(Correne Coetzer) “All the hard work that you have done for this moment comes up into your memory when reaching the goal.” These could have been the words of an Olympic medalist, but are the words of Estonian Timo Palo, who, in the spirit of the 2012 Olympics, has won a North Pole gold medal together with team mate, Norwegian Audun Tholfsen.
This past North Pole season these guys were the only ones who completed a full North Pole expedition. They skied and kayaked, unassisted and unsupported , from the Geographic North Pole to Svalbard. ExplorersWeb caught up with them over email. In Part 1 they tell about the good and the bad days, how they had to focus on the now and how they thought they would not make it to Svalbard.
ExplorersWeb: Looking back at what you guys have done, how do you feel?
Audun: Great, it’s a good feeling to have done something unique.
Timo: The feeling is good – as good as it could be after the fulfillment of one of your lifetime dreams.
Being an athlete I feel it to be similar when crossing the finish line. All the hard work that you have done for this moment comes up into your memory when reaching the goal. Mentally it’s very relaxing, particularly because we were able to have done it in the full concept as was planned!
If you do a rather hard trip and go little bit beyond what is safe, known and expected, then at the end, when it all become something of the past and you can have a first look back, you feel such a relief and start to realize what you have done. It’s a very pleasant and relaxing feeling.
The Arctic Ocean is a place which you could still consider as rather unexpected and changing; therefore you do your preparations the best you can with all the knowledge available nowadays. You are walking on the unsure and moving surface. Your spirit will be tested well.
During the trip you are so focused on the place and the things what you are doing now. This is the way to survive there, live in the moment and do not try to think too much ahead. You are in the middle of the action and you don’t have an “eagle’s view”.
That’s why you don’t really realize the concept of the whole trip before it is completed and you can relax – get the tension off from your body and mind. I have thought, what is harder, the journey or action you have come through; that better feeling it gives later when it’s over. That’s probably the part of the addiction what brings adventurers back into action, to push the limits once again.
ExplorersWeb: Were there times that you felt that you were not going to make it to Svalbard?
Audun: Quite often when we got into rougher terrain, we thought if it continues like that we will run out of time. Then conditions change and we had our hope back.
I also remember the feeling in my gut on the fifth day when Timo was yelling that his kayak had broken. Then you think “what will the kayaks look like after 50 days when you start to see cracks already now?” We somehow mended it and we handled the kayaks with a little more care from then on.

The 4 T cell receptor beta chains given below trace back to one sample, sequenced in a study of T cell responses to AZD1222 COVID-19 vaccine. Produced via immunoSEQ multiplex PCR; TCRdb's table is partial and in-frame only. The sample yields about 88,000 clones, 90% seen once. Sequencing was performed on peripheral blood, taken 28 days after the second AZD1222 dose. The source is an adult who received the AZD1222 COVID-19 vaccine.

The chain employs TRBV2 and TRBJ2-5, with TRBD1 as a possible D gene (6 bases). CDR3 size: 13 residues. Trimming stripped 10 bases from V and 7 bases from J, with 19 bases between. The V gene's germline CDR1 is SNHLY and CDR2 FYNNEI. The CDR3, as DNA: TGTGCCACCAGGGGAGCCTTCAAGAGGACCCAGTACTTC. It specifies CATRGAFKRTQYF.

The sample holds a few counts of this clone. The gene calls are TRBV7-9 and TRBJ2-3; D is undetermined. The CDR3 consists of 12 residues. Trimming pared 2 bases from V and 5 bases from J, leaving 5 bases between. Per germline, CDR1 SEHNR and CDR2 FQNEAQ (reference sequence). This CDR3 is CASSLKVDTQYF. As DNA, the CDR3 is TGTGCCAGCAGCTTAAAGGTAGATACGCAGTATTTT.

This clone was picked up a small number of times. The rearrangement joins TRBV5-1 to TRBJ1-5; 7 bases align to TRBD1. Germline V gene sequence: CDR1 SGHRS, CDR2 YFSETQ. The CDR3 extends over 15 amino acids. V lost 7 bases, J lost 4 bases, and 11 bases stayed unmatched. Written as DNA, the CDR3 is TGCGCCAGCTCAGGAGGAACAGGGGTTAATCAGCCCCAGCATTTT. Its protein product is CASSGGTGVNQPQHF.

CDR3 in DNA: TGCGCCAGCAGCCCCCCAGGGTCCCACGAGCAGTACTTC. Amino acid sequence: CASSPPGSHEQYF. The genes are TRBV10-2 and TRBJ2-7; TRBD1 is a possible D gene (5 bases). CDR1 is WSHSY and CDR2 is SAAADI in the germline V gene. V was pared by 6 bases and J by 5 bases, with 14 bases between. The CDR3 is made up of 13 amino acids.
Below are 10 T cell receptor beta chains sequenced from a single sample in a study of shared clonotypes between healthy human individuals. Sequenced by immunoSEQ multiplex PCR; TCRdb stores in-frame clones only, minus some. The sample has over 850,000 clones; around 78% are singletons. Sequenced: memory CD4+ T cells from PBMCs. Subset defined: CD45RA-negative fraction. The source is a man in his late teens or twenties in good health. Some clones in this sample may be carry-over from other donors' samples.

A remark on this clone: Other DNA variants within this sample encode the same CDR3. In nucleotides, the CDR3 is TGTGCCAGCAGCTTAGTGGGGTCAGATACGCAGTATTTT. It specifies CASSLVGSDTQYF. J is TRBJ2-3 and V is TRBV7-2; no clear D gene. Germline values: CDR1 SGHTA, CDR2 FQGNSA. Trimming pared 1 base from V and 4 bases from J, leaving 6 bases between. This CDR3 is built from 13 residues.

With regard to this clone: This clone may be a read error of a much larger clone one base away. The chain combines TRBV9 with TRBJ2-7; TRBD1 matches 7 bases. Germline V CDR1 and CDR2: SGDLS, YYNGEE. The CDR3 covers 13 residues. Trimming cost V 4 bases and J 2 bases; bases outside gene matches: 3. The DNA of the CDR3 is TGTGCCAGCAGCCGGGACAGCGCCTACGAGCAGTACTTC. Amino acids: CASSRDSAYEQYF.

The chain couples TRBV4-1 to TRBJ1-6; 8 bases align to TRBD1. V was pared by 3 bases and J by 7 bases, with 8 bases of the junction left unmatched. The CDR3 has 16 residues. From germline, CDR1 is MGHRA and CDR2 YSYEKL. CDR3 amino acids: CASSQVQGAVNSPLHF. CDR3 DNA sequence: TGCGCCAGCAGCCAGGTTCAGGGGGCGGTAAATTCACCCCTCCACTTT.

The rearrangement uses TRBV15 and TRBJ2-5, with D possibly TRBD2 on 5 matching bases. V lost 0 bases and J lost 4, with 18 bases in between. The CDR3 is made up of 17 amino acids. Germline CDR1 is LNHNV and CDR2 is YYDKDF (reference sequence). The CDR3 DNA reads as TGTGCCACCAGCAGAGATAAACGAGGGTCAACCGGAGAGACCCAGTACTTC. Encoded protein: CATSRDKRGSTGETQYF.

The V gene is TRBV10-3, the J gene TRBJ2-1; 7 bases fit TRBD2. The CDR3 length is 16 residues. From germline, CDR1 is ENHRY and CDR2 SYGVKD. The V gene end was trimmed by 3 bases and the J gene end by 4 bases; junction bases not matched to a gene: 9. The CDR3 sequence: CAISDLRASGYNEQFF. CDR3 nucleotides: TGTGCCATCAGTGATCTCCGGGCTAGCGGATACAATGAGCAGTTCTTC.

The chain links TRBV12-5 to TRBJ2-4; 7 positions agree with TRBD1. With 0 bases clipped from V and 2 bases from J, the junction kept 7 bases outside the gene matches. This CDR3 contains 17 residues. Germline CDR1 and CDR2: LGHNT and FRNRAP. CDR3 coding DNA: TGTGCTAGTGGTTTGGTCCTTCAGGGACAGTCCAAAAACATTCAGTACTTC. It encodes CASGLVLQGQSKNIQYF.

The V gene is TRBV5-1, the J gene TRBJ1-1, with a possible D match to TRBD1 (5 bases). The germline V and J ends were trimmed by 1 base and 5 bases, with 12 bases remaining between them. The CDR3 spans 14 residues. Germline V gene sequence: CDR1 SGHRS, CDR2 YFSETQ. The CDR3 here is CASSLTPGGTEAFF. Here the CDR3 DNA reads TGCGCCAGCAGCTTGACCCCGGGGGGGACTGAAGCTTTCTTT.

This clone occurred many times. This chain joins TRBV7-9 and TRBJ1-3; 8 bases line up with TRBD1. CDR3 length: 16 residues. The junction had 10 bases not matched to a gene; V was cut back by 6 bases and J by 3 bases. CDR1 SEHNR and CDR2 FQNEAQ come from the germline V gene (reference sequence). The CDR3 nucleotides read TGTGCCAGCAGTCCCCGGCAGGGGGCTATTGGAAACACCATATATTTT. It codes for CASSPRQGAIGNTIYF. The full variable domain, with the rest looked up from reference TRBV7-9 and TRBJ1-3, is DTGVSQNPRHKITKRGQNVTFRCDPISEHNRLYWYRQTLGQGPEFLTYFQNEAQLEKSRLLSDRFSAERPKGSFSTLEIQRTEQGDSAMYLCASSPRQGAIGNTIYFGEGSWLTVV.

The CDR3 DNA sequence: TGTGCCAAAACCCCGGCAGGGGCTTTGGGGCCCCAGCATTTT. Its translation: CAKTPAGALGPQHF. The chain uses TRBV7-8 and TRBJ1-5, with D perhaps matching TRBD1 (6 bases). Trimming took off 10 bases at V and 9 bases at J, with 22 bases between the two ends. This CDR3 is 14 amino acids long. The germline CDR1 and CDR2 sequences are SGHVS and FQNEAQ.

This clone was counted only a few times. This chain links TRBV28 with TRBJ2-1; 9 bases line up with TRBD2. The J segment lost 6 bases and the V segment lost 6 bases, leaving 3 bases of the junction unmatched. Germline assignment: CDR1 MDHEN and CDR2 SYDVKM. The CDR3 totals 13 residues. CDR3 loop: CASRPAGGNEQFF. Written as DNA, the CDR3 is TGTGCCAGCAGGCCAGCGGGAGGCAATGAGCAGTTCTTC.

Also fuel consumption during the first weeks where higher than expected, which also was a bit scary.
Timo: In fact we had very unsure feelings already before the trip. We had a rather unpromising outlook before the trip – everybody knew that.
After the record minimum sea ice in September 2011 and particularly warm winter in Barents Sea sector we faced the sea ice conditions where one have to be little bit “out of his mind” to still believe the possibility to make it safely all the way to Svalbard. Sea ice conditions from ice charts and satellite images looked rather poor and if you are clear in mind, you know what the decision is going to be.
But obviously I was not and I didn’t want give up yet. More and less close people around us thought this plan to be madness in conditions like that. In fact I don’t think I really got any encouraging word. But it had been my dream for many years. After last three years of postponing and planning I just didn’t want to let it go again so easily and kept the hope until the very last moment of deciding. That was about the week before the flight to Barneo.
Before that we were quite sure that we were not going to make it this year. Conditions didn’t look promising and the risk too high, so much that we were already more stuck in the alternative plan to cross the icecap of North East Land. I am a family man and cannot think only of myself; yet as planning a trip like this is already quite a selfish thing, I have to admit, it’s not easy for your relatives.
Well, then just days before the last chance to get a flight up to Barneo, I came up with a certain theory that still looked rather unsure and gave no confidence but raised the hope a little more - enough to make a decision. That finding was based on the small study of the statistics of ice charts, drifting buoys and putting them together with the seasonal change of air pressure fields.